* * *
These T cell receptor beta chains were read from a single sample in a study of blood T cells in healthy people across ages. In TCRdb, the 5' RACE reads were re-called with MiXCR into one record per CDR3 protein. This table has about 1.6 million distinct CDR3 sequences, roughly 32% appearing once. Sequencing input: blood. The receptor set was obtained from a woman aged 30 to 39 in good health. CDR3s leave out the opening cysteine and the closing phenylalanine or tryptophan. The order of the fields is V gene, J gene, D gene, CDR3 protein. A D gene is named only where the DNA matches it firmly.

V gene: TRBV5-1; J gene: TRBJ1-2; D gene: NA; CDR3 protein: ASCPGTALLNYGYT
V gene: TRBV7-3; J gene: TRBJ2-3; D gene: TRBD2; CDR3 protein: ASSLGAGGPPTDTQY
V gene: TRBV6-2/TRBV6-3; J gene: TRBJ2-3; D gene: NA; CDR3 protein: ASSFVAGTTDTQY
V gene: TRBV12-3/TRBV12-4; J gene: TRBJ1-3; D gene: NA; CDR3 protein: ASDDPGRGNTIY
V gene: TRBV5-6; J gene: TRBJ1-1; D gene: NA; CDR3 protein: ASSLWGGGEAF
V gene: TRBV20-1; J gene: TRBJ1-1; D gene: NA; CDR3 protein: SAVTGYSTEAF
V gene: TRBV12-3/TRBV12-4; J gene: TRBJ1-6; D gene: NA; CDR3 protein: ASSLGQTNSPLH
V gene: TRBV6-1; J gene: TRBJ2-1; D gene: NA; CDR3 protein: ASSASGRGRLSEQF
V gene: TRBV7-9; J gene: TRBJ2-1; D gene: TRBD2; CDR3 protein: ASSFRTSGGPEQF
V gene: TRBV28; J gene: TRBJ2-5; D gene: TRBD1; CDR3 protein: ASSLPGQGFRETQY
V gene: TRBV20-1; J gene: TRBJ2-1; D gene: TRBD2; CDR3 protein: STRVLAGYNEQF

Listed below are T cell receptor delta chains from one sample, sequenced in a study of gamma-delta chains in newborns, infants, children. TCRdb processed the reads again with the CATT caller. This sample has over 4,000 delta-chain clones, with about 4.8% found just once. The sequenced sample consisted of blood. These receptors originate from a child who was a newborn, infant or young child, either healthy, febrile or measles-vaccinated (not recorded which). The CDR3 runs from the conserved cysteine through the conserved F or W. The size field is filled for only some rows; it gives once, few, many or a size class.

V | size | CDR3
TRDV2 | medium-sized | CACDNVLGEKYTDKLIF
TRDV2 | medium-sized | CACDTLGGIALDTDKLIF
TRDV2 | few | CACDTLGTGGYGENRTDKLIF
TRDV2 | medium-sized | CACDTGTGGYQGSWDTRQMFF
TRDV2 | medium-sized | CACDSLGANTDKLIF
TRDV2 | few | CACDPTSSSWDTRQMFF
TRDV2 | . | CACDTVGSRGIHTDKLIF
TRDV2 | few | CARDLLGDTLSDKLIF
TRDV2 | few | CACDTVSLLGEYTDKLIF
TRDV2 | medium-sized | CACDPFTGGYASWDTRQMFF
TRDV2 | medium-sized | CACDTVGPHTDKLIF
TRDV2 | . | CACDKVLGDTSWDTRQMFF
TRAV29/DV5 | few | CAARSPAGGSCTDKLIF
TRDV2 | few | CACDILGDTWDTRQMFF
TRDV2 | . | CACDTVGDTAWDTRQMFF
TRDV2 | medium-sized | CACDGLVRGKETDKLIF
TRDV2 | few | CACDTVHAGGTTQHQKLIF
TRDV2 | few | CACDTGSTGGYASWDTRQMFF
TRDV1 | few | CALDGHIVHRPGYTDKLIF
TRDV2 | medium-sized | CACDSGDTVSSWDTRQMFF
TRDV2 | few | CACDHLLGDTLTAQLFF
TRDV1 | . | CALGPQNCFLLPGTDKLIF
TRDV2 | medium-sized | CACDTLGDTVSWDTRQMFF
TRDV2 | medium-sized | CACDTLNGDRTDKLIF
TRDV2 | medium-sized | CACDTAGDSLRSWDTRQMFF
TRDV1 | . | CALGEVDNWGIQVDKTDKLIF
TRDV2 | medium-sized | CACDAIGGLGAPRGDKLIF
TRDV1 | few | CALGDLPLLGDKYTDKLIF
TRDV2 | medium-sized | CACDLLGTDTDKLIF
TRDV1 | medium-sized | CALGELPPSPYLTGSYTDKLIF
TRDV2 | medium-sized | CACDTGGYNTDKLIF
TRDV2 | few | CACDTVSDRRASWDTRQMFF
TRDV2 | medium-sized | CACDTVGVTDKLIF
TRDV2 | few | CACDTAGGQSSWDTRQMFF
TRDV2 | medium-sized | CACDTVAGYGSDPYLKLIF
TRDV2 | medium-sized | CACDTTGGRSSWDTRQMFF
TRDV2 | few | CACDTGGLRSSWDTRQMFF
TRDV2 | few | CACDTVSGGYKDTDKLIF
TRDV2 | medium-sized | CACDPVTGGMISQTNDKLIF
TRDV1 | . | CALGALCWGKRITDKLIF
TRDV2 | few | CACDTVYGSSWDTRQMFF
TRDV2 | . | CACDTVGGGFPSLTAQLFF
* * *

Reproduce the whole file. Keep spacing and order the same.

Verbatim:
These T cell receptor beta chains were read from a single sample in a study of blood T cells in healthy people across ages. In TCRdb, the 5' RACE reads were re-called with MiXCR into one record per CDR3 protein. This table has about 1.6 million distinct CDR3 sequences, roughly 32% appearing once. Sequencing input: blood. The receptor set was obtained from a woman aged 30 to 39 in good health. CDR3s leave out the opening cysteine and the closing phenylalanine or tryptophan. The order of the fields is V gene, J gene, D gene, CDR3 protein. A D gene is named only where the DNA matches it firmly.

V gene: TRBV5-1; J gene: TRBJ1-2; D gene: NA; CDR3 protein: ASCPGTALLNYGYT
V gene: TRBV7-3; J gene: TRBJ2-3; D gene: TRBD2; CDR3 protein: ASSLGAGGPPTDTQY
V gene: TRBV6-2/TRBV6-3; J gene: TRBJ2-3; D gene: NA; CDR3 protein: ASSFVAGTTDTQY
V gene: TRBV12-3/TRBV12-4; J gene: TRBJ1-3; D gene: NA; CDR3 protein: ASDDPGRGNTIY
V gene: TRBV5-6; J gene: TRBJ1-1; D gene: NA; CDR3 protein: ASSLWGGGEAF
V gene: TRBV20-1; J gene: TRBJ1-1; D gene: NA; CDR3 protein: SAVTGYSTEAF
V gene: TRBV12-3/TRBV12-4; J gene: TRBJ1-6; D gene: NA; CDR3 protein: ASSLGQTNSPLH
V gene: TRBV6-1; J gene: TRBJ2-1; D gene: NA; CDR3 protein: ASSASGRGRLSEQF
V gene: TRBV7-9; J gene: TRBJ2-1; D gene: TRBD2; CDR3 protein: ASSFRTSGGPEQF
V gene: TRBV28; J gene: TRBJ2-5; D gene: TRBD1; CDR3 protein: ASSLPGQGFRETQY
V gene: TRBV20-1; J gene: TRBJ2-1; D gene: TRBD2; CDR3 protein: STRVLAGYNEQF

Listed below are T cell receptor delta chains from one sample, sequenced in a study of gamma-delta chains in newborns, infants, children. TCRdb processed the reads again with the CATT caller. This sample has over 4,000 delta-chain clones, with about 4.8% found just once. The sequenced sample consisted of blood. These receptors originate from a child who was a newborn, infant or young child, either healthy, febrile or measles-vaccinated (not recorded which). The CDR3 runs from the conserved cysteine through the conserved F or W. The size field is filled for only some rows; it gives once, few, many or a size class.

V | size | CDR3
TRDV2 | medium-sized | CACDNVLGEKYTDKLIF
TRDV2 | medium-sized | CACDTLGGIALDTDKLIF
TRDV2 | few | CACDTLGTGGYGENRTDKLIF
TRDV2 | medium-sized | CACDTGTGGYQGSWDTRQMFF
TRDV2 | medium-sized | CACDSLGANTDKLIF
TRDV2 | few | CACDPTSSSWDTRQMFF
TRDV2 | . | CACDTVGSRGIHTDKLIF
TRDV2 | few | CARDLLGDTLSDKLIF
TRDV2 | few | CACDTVSLLGEYTDKLIF
TRDV2 | medium-sized | CACDPFTGGYASWDTRQMFF
TRDV2 | medium-sized | CACDTVGPHTDKLIF
TRDV2 | . | CACDKVLGDTSWDTRQMFF
TRAV29/DV5 | few | CAARSPAGGSCTDKLIF
TRDV2 | few | CACDILGDTWDTRQMFF
TRDV2 | . | CACDTVGDTAWDTRQMFF
TRDV2 | medium-sized | CACDGLVRGKETDKLIF
TRDV2 | few | CACDTVHAGGTTQHQKLIF
TRDV2 | few | CACDTGSTGGYASWDTRQMFF
TRDV1 | few | CALDGHIVHRPGYTDKLIF
TRDV2 | medium-sized | CACDSGDTVSSWDTRQMFF
TRDV2 | few | CACDHLLGDTLTAQLFF
TRDV1 | . | CALGPQNCFLLPGTDKLIF
TRDV2 | medium-sized | CACDTLGDTVSWDTRQMFF
TRDV2 | medium-sized | CACDTLNGDRTDKLIF
TRDV2 | medium-sized | CACDTAGDSLRSWDTRQMFF
TRDV1 | . | CALGEVDNWGIQVDKTDKLIF
TRDV2 | medium-sized | CACDAIGGLGAPRGDKLIF
TRDV1 | few | CALGDLPLLGDKYTDKLIF
TRDV2 | medium-sized | CACDLLGTDTDKLIF
TRDV1 | medium-sized | CALGELPPSPYLTGSYTDKLIF
TRDV2 | medium-sized | CACDTGGYNTDKLIF
TRDV2 | few | CACDTVSDRRASWDTRQMFF
TRDV2 | medium-sized | CACDTVGVTDKLIF
TRDV2 | few | CACDTAGGQSSWDTRQMFF
TRDV2 | medium-sized | CACDTVAGYGSDPYLKLIF
TRDV2 | medium-sized | CACDTTGGRSSWDTRQMFF
TRDV2 | few | CACDTGGLRSSWDTRQMFF
TRDV2 | few | CACDTVSGGYKDTDKLIF
TRDV2 | medium-sized | CACDPVTGGMISQTNDKLIF
TRDV1 | . | CALGALCWGKRITDKLIF
TRDV2 | few | CACDTVYGSSWDTRQMFF
TRDV2 | . | CACDTVGGGFPSLTAQLFF